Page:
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Argentina - Renewable Energy in the Rural Market Project (Inglês)

Ratings for the Renewable Energy in the Rural Market Project for Argentina were as follows: outcomes were moderately satisfactory, Global Environmental Objective (GEO) outcomes were moderately satisfactory, risk to development outcome was moderate, risk to GEO outcome was moderate, Bank performance was moderately satisfactory, and Borrower performance was moderately satisfactory. Some lessons learned included: a large-scale renewable energy system project is a medium- to long-term effort that requires a design flexible enough to adapt to the changing conditions that may arise. Projects designed in a rigid manner and without much room for flexibility are likely to face greater obstacles as external (e.g., country risk) or internal conditions change, and experience considerable delays and additional costs in their efforts to adjust. Subsidies are a necessary component of rural electricity projects, being necessary to establish a sound system of rates and subsidies that minimizes economic distortions; they are also funded by secure sources. The eligibility criteria for populations and or regions to be provided with rural electrification projects should be clearly established at an early stage in keeping with the government's policy orientation. Safeguard issues need to be addressed thoroughly at an early stage and incorporated into the project design in order to minimize negative and or irreversible impacts. It is essential to disseminate among interested parties experiences of best practices and the benefits of renewable energy systems in order to develop effectively a renewable energy system (RES) market and achieve sustainable operation. Local resources, when technically qualified, offer the advantage of a better knowledge of the region and often have stronger incentives to perform well while photovoltaic (PV) and wind-power installations have a certain degree of technical complexity, the main challenge at the operational level is to provide effective maintenance and customer service in a market that is widely dispersed and often times located in rugged terrain. Innovative approaches tailored to each case, but often relying on local resources are necessary to provide an effective and low-cost service.


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    Conclusão da Implementação e Relatórios sobre Resultados

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    América Latina e Caribe,

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    Argentina - Renewable Energy in the Rural Market Project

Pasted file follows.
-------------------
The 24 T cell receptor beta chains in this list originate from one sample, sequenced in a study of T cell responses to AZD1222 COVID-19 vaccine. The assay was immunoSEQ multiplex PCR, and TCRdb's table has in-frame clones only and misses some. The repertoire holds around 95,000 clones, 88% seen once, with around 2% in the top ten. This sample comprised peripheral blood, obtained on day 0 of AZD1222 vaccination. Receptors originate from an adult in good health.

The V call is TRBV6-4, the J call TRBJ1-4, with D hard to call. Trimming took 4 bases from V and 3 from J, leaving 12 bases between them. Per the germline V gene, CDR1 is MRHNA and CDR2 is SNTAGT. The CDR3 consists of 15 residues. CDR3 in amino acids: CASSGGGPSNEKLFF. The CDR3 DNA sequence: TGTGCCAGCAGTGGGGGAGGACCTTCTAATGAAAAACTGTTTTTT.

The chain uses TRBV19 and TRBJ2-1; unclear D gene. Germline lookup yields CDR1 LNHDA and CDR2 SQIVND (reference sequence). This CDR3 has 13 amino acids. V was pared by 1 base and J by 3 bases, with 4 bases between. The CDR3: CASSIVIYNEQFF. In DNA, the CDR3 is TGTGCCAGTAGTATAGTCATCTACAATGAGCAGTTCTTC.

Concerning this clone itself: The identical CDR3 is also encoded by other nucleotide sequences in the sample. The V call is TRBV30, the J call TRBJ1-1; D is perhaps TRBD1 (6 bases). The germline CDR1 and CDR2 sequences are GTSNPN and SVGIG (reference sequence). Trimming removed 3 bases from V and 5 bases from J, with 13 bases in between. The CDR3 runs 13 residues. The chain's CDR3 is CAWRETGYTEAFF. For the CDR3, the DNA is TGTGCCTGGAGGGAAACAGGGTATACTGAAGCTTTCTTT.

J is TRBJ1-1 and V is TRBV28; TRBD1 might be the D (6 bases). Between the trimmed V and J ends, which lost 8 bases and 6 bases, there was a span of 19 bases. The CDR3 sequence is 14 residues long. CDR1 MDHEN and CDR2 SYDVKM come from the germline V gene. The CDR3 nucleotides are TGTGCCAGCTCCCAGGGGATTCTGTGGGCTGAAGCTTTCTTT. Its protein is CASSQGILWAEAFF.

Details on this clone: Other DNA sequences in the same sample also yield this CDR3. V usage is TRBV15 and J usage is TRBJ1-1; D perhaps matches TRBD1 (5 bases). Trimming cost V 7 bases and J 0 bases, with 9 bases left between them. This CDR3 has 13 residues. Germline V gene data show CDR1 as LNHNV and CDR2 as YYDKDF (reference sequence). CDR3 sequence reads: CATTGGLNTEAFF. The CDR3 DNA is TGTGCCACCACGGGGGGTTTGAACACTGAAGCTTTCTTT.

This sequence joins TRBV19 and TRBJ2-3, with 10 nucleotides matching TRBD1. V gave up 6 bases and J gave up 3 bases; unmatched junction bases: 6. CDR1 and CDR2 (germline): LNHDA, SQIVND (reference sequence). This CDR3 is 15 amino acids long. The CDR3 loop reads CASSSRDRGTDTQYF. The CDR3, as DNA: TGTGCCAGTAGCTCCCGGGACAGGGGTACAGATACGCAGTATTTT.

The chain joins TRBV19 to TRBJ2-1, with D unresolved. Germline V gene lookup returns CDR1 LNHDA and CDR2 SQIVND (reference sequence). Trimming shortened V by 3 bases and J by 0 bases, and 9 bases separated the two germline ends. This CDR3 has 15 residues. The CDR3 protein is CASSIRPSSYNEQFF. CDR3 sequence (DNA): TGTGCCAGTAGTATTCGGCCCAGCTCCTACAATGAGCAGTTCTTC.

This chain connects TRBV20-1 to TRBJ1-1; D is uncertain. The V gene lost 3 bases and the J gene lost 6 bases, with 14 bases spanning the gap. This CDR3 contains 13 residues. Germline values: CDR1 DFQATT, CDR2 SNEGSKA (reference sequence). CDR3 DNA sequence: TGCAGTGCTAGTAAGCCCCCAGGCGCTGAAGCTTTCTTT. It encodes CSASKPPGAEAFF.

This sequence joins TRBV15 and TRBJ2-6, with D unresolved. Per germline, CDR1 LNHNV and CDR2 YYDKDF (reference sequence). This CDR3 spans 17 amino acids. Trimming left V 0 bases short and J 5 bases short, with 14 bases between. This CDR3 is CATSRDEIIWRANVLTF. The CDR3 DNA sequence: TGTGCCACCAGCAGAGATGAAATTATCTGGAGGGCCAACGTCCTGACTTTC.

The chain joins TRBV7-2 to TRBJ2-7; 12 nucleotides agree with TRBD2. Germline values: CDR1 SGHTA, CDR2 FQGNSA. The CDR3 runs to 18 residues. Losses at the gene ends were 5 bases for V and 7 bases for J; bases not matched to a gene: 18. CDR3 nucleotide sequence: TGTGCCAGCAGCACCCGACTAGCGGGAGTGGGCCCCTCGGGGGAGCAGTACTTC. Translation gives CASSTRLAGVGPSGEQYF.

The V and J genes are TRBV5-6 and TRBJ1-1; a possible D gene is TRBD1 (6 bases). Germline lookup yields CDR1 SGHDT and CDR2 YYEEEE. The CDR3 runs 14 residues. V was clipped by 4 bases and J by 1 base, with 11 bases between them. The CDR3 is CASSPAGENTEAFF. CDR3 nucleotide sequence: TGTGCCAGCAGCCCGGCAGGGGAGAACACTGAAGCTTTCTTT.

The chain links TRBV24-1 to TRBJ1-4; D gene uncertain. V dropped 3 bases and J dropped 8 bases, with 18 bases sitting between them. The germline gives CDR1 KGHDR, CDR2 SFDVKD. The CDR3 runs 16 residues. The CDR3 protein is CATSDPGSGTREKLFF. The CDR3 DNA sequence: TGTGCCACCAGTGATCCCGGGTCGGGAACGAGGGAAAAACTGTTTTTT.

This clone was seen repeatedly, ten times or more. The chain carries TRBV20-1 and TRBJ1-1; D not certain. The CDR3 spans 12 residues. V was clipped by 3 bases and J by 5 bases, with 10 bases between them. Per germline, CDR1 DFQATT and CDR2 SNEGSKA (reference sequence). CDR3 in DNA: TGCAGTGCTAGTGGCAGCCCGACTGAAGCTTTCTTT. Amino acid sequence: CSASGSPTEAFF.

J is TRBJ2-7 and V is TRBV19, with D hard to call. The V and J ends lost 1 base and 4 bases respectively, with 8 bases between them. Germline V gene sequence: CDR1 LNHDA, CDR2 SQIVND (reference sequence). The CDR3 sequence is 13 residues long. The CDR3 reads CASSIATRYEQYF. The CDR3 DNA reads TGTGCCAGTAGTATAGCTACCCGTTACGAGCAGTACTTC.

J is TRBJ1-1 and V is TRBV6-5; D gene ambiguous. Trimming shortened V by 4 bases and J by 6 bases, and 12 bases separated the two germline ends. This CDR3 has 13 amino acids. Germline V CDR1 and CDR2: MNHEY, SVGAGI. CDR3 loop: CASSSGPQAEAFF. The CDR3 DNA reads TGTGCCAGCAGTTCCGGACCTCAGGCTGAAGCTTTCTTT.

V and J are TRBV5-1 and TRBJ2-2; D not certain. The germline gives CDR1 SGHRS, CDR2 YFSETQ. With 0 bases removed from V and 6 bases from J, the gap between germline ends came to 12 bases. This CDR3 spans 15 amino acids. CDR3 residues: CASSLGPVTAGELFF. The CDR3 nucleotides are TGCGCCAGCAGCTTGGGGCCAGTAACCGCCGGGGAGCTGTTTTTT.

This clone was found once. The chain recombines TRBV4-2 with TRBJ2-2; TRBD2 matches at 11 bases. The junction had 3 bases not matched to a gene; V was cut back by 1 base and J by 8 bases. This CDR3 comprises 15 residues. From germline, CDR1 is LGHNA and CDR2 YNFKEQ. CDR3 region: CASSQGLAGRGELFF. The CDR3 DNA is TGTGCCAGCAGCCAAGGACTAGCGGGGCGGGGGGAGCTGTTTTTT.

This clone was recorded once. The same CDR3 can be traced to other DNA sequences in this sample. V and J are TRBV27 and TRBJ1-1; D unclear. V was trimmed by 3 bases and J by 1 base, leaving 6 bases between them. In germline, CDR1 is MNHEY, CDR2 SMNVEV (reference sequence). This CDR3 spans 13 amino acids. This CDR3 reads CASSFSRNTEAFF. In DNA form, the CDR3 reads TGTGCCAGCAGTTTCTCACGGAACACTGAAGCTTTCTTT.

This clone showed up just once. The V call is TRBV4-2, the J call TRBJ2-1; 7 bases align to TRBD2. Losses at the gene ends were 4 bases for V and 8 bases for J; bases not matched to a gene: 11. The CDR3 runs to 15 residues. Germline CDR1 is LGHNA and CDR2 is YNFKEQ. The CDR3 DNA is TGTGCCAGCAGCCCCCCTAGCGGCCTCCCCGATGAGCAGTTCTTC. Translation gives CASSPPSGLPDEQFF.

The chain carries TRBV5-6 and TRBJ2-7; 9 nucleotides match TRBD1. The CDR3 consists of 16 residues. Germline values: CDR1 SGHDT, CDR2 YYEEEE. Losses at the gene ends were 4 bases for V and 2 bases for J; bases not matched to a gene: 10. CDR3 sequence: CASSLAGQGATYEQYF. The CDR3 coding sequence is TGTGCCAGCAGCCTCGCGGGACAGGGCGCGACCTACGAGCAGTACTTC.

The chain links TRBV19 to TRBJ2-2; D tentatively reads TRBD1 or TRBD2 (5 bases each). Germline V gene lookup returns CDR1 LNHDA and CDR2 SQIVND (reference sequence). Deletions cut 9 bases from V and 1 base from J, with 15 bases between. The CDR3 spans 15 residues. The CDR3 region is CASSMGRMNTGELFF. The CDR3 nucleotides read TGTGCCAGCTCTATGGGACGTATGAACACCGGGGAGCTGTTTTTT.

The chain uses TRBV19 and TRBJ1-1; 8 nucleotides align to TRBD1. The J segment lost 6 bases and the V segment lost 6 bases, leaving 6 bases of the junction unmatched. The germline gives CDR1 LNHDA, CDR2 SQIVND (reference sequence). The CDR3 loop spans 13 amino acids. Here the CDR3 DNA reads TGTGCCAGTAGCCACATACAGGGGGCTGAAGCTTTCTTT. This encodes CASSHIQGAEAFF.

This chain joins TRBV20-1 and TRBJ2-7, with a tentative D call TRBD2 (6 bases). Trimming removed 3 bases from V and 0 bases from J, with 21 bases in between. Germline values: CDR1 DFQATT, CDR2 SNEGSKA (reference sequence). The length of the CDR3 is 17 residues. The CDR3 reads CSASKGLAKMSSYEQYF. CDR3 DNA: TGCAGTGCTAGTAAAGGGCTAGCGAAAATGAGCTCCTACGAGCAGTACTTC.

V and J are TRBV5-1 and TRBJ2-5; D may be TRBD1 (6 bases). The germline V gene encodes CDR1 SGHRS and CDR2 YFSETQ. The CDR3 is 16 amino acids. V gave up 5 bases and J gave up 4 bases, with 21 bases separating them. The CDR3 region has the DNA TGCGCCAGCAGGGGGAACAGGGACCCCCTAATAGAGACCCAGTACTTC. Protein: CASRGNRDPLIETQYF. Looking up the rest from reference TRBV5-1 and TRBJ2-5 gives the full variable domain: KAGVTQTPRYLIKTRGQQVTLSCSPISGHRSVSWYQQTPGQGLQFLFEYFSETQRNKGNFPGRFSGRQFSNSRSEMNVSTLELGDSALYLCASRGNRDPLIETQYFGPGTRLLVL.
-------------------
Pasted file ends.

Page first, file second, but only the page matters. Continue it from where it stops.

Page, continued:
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    financial and private sector development;benefits of economies of scale;Economic Internal Rate of Return;penetration of renewable energy technology;quality of education service;alternative courses of action;economic and financial analysis;Environmental and Social Impact;access to electricity service;renewable energy technologies;Solar Home System;renewable energy system;renewable energy service;rural area;private concessionaire;bank supervision missions;renewable energy source;quality at entry;number of operator;renewable energy resource;quality of supervision;letter of intent;number of systems;average retail tariff;Exchange Rates;outputs by components;disposal of batteries;renewable energy operation;delay in procurement;negative environmental impact;provision of energy;operation and management;internal control procedure;future energy consumption;net present value;daylight saving time;maintenance and repair;renewable energy equipment;poor rural population;Country Assistance Strategies;rural energy strategy;efficiency of energy;country assistance strategy;provincial public enterprise;small wind turbine;power sector reform;capacity building program;solar thermal system;competitive electricity market;delivery model;public building;economic crisis;bank finance;investment cost;Financing plans;Energy Sector;sustainable business;rural electricity;wind system;utility rate;market barrier;installed capacity;solar system;water pump;indigenous people;public entity;technology option;gas cylinder;market study;Indigenous Peoples;electric supply;government capacity;regulatory system;urban development;fiscal austerity;budget allocation;procurement activities;Market Studies;primary author;local contribution;delivery mechanism;institutional framework;co2 emission;limited capacity;thermal application;Environmental Assessment;investment resource;medical center;financial resource;indigenous population;environmental concern;quantitative estimate;local specialists;involuntary resettlement;preparatory work;procurement rule;social safeguard;counterpart fund;accounting policy;capacity constraint;funding source;institutional difference;Centralized Procurement;procurement performance;clear definition;commercial service;budget cut;electricity rate;institutional weakness;subsequent growth;disbursement rate;financial evaluation;productive use;future consumption;high sensitivity;local funds;Capital Investments;solar cell;contractual agreement;electricity access;lack electricity;legal framework;community information;renewable technology;electricity policy;electricity sector;adequate incentives;local counterpart;special account;increased demand;economic reform;financial statement;stakeholder workshop;beneficiary population;international workshop;private investor;incentive system;borrower performance;eligibility criterion;bank lending;beneficiary survey;policy orientation;external partner;country risk;mini grid;potable water;institutional obstacles;market acceptance;organizational structure;approval process;photovoltaic system;local budget;currency devaluation;financial viability;insufficient information;Economic Policy;financial aspect;initial investment;small power;purchase agreement;government use;national power;private entity;electricity system;electricity subsidies;federal level;ambitious privatization;urban population;austerity measures;private concessionary;Solar Power;Rural Sector;financial capability;extensive consultation;consultation strategy;Natural Resources;global environment;carbon dioxide;results framework;Rural Poor;sustainable management;information barriers;disbursement profile;residential solar;low-income household;rural public;local industry;global benefit;Public Utilities;supervision cost;financial rate;Cash flow;cash benefit;behavioral change;electricity source;operational sustainability;discount rate;political support;quantifiable targets;business environment;equal weight;energy policies;weighted average;solar pump;Wind Power